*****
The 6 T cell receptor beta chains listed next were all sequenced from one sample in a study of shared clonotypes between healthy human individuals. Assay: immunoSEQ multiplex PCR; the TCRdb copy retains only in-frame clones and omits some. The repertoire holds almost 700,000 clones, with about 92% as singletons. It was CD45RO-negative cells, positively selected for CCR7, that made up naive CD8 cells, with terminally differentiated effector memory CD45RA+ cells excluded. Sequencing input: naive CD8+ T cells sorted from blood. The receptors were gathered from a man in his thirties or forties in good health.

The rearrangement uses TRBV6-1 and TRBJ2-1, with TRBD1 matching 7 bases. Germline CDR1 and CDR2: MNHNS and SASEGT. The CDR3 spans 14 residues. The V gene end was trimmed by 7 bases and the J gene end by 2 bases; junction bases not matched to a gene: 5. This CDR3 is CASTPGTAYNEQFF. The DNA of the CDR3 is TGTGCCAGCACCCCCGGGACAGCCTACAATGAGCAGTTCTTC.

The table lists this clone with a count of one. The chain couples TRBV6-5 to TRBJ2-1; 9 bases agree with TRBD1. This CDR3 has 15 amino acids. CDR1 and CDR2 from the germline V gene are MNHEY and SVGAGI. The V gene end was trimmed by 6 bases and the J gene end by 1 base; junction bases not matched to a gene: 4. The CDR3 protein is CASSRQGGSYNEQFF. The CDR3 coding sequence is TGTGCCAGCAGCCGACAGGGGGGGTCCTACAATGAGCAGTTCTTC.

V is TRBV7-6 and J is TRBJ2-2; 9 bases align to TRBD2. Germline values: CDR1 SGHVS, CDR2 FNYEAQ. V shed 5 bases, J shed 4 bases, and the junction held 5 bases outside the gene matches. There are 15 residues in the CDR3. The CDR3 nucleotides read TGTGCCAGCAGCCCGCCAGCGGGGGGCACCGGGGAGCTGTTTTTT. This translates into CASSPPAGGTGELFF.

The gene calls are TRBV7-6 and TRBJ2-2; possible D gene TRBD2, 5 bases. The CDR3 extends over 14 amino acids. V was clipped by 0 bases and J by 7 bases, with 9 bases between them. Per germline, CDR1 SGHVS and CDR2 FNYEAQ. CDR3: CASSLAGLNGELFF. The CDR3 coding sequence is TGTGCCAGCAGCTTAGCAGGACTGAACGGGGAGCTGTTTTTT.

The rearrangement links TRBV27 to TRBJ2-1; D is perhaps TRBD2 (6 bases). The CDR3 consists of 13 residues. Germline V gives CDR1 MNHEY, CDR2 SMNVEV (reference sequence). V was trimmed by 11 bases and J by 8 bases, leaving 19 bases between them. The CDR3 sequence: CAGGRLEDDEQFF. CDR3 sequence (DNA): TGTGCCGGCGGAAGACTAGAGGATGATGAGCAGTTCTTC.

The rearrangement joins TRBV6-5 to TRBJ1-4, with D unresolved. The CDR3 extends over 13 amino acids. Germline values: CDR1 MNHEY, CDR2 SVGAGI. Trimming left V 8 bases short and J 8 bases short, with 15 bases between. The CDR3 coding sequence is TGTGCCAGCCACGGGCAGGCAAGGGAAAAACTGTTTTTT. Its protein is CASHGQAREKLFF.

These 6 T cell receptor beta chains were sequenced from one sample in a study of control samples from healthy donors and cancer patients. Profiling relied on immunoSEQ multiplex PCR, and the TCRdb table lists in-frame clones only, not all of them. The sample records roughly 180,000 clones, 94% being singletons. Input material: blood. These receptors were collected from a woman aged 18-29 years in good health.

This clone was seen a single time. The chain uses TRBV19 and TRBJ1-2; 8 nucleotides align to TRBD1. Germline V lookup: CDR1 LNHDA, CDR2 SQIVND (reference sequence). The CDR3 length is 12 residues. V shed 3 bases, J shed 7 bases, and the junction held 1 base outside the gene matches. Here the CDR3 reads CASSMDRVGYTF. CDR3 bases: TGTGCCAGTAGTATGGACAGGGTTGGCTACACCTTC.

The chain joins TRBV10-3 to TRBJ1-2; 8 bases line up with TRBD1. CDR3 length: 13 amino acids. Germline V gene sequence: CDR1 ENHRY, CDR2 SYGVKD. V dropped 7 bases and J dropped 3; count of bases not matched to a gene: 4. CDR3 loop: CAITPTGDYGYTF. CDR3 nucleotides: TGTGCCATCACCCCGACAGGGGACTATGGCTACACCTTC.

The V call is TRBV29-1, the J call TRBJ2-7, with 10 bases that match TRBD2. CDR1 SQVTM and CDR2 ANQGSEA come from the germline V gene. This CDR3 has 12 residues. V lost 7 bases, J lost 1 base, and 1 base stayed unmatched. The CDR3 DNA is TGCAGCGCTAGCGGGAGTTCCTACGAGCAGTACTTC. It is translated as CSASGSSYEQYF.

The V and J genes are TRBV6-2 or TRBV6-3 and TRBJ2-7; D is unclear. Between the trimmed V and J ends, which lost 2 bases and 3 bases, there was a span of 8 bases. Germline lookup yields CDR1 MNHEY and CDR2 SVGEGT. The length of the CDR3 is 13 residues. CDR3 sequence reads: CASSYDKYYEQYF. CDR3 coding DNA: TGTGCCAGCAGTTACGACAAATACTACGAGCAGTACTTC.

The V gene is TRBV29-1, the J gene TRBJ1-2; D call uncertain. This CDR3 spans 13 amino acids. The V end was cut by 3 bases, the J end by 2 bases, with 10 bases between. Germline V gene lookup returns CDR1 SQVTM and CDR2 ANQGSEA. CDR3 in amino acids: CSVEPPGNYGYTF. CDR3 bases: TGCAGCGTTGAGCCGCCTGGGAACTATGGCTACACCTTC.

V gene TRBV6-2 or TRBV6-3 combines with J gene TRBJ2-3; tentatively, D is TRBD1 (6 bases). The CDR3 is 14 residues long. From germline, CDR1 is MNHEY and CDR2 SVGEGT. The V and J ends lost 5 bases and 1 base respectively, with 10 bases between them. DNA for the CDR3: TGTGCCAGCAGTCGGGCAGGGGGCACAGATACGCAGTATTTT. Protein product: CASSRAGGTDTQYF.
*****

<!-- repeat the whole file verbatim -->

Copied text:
The 6 T cell receptor beta chains listed next were all sequenced from one sample in a study of shared clonotypes between healthy human individuals. Assay: immunoSEQ multiplex PCR; the TCRdb copy retains only in-frame clones and omits some. The repertoire holds almost 700,000 clones, with about 92% as singletons. It was CD45RO-negative cells, positively selected for CCR7, that made up naive CD8 cells, with terminally differentiated effector memory CD45RA+ cells excluded. Sequencing input: naive CD8+ T cells sorted from blood. The receptors were gathered from a man in his thirties or forties in good health.

The rearrangement uses TRBV6-1 and TRBJ2-1, with TRBD1 matching 7 bases. Germline CDR1 and CDR2: MNHNS and SASEGT. The CDR3 spans 14 residues. The V gene end was trimmed by 7 bases and the J gene end by 2 bases; junction bases not matched to a gene: 5. This CDR3 is CASTPGTAYNEQFF. The DNA of the CDR3 is TGTGCCAGCACCCCCGGGACAGCCTACAATGAGCAGTTCTTC.

The table lists this clone with a count of one. The chain couples TRBV6-5 to TRBJ2-1; 9 bases agree with TRBD1. This CDR3 has 15 amino acids. CDR1 and CDR2 from the germline V gene are MNHEY and SVGAGI. The V gene end was trimmed by 6 bases and the J gene end by 1 base; junction bases not matched to a gene: 4. The CDR3 protein is CASSRQGGSYNEQFF. The CDR3 coding sequence is TGTGCCAGCAGCCGACAGGGGGGGTCCTACAATGAGCAGTTCTTC.

V is TRBV7-6 and J is TRBJ2-2; 9 bases align to TRBD2. Germline values: CDR1 SGHVS, CDR2 FNYEAQ. V shed 5 bases, J shed 4 bases, and the junction held 5 bases outside the gene matches. There are 15 residues in the CDR3. The CDR3 nucleotides read TGTGCCAGCAGCCCGCCAGCGGGGGGCACCGGGGAGCTGTTTTTT. This translates into CASSPPAGGTGELFF.

The gene calls are TRBV7-6 and TRBJ2-2; possible D gene TRBD2, 5 bases. The CDR3 extends over 14 amino acids. V was clipped by 0 bases and J by 7 bases, with 9 bases between them. Per germline, CDR1 SGHVS and CDR2 FNYEAQ. CDR3: CASSLAGLNGELFF. The CDR3 coding sequence is TGTGCCAGCAGCTTAGCAGGACTGAACGGGGAGCTGTTTTTT.

The rearrangement links TRBV27 to TRBJ2-1; D is perhaps TRBD2 (6 bases). The CDR3 consists of 13 residues. Germline V gives CDR1 MNHEY, CDR2 SMNVEV (reference sequence). V was trimmed by 11 bases and J by 8 bases, leaving 19 bases between them. The CDR3 sequence: CAGGRLEDDEQFF. CDR3 sequence (DNA): TGTGCCGGCGGAAGACTAGAGGATGATGAGCAGTTCTTC.

The rearrangement joins TRBV6-5 to TRBJ1-4, with D unresolved. The CDR3 extends over 13 amino acids. Germline values: CDR1 MNHEY, CDR2 SVGAGI. Trimming left V 8 bases short and J 8 bases short, with 15 bases between. The CDR3 coding sequence is TGTGCCAGCCACGGGCAGGCAAGGGAAAAACTGTTTTTT. Its protein is CASHGQAREKLFF.

These 6 T cell receptor beta chains were sequenced from one sample in a study of control samples from healthy donors and cancer patients. Profiling relied on immunoSEQ multiplex PCR, and the TCRdb table lists in-frame clones only, not all of them. The sample records roughly 180,000 clones, 94% being singletons. Input material: blood. These receptors were collected from a woman aged 18-29 years in good health.

This clone was seen a single time. The chain uses TRBV19 and TRBJ1-2; 8 nucleotides align to TRBD1. Germline V lookup: CDR1 LNHDA, CDR2 SQIVND (reference sequence). The CDR3 length is 12 residues. V shed 3 bases, J shed 7 bases, and the junction held 1 base outside the gene matches. Here the CDR3 reads CASSMDRVGYTF. CDR3 bases: TGTGCCAGTAGTATGGACAGGGTTGGCTACACCTTC.

The chain joins TRBV10-3 to TRBJ1-2; 8 bases line up with TRBD1. CDR3 length: 13 amino acids. Germline V gene sequence: CDR1 ENHRY, CDR2 SYGVKD. V dropped 7 bases and J dropped 3; count of bases not matched to a gene: 4. CDR3 loop: CAITPTGDYGYTF. CDR3 nucleotides: TGTGCCATCACCCCGACAGGGGACTATGGCTACACCTTC.

The V call is TRBV29-1, the J call TRBJ2-7, with 10 bases that match TRBD2. CDR1 SQVTM and CDR2 ANQGSEA come from the germline V gene. This CDR3 has 12 residues. V lost 7 bases, J lost 1 base, and 1 base stayed unmatched. The CDR3 DNA is TGCAGCGCTAGCGGGAGTTCCTACGAGCAGTACTTC. It is translated as CSASGSSYEQYF.

The V and J genes are TRBV6-2 or TRBV6-3 and TRBJ2-7; D is unclear. Between the trimmed V and J ends, which lost 2 bases and 3 bases, there was a span of 8 bases. Germline lookup yields CDR1 MNHEY and CDR2 SVGEGT. The length of the CDR3 is 13 residues. CDR3 sequence reads: CASSYDKYYEQYF. CDR3 coding DNA: TGTGCCAGCAGTTACGACAAATACTACGAGCAGTACTTC.

The V gene is TRBV29-1, the J gene TRBJ1-2; D call uncertain. This CDR3 spans 13 amino acids. The V end was cut by 3 bases, the J end by 2 bases, with 10 bases between. Germline V gene lookup returns CDR1 SQVTM and CDR2 ANQGSEA. CDR3 in amino acids: CSVEPPGNYGYTF. CDR3 bases: TGCAGCGTTGAGCCGCCTGGGAACTATGGCTACACCTTC.

V gene TRBV6-2 or TRBV6-3 combines with J gene TRBJ2-3; tentatively, D is TRBD1 (6 bases). The CDR3 is 14 residues long. From germline, CDR1 is MNHEY and CDR2 SVGEGT. The V and J ends lost 5 bases and 1 base respectively, with 10 bases between them. DNA for the CDR3: TGTGCCAGCAGTCGGGCAGGGGGCACAGATACGCAGTATTTT. Protein product: CASSRAGGTDTQYF.